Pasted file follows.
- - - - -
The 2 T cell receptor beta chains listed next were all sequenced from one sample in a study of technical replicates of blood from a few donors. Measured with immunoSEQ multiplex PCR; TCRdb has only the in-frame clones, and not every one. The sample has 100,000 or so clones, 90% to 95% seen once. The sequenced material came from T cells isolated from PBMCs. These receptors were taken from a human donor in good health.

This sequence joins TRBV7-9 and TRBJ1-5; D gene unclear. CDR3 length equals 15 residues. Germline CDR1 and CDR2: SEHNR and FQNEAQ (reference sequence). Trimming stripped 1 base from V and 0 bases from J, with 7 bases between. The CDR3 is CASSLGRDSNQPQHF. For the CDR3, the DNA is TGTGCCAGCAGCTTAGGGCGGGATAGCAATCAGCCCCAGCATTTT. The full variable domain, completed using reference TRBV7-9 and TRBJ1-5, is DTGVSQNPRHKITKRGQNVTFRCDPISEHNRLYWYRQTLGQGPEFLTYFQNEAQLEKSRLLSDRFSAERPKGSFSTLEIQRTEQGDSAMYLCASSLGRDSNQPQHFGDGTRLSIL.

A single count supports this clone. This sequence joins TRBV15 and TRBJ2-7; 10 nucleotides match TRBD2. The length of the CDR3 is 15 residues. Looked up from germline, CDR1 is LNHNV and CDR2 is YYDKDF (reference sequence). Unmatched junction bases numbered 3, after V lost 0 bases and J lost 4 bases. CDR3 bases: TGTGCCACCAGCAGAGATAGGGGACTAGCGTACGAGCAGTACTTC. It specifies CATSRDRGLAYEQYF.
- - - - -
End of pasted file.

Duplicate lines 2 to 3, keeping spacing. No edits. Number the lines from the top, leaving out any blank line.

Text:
This sequence joins TRBV7-9 and TRBJ1-5; D gene unclear. CDR3 length equals 15 residues. Germline CDR1 and CDR2: SEHNR and FQNEAQ (reference sequence). Trimming stripped 1 base from V and 0 bases from J, with 7 bases between. The CDR3 is CASSLGRDSNQPQHF. For the CDR3, the DNA is TGTGCCAGCAGCTTAGGGCGGGATAGCAATCAGCCCCAGCATTTT. The full variable domain, completed using reference TRBV7-9 and TRBJ1-5, is DTGVSQNPRHKITKRGQNVTFRCDPISEHNRLYWYRQTLGQGPEFLTYFQNEAQLEKSRLLSDRFSAERPKGSFSTLEIQRTEQGDSAMYLCASSLGRDSNQPQHFGDGTRLSIL.

A single count supports this clone. This sequence joins TRBV15 and TRBJ2-7; 10 nucleotides match TRBD2. The length of the CDR3 is 15 residues. Looked up from germline, CDR1 is LNHNV and CDR2 is YYDKDF (reference sequence). Unmatched junction bases numbered 3, after V lost 0 bases and J lost 4 bases. CDR3 bases: TGTGCCACCAGCAGAGATAGGGGACTAGCGTACGAGCAGTACTTC. It specifies CATSRDRGLAYEQYF.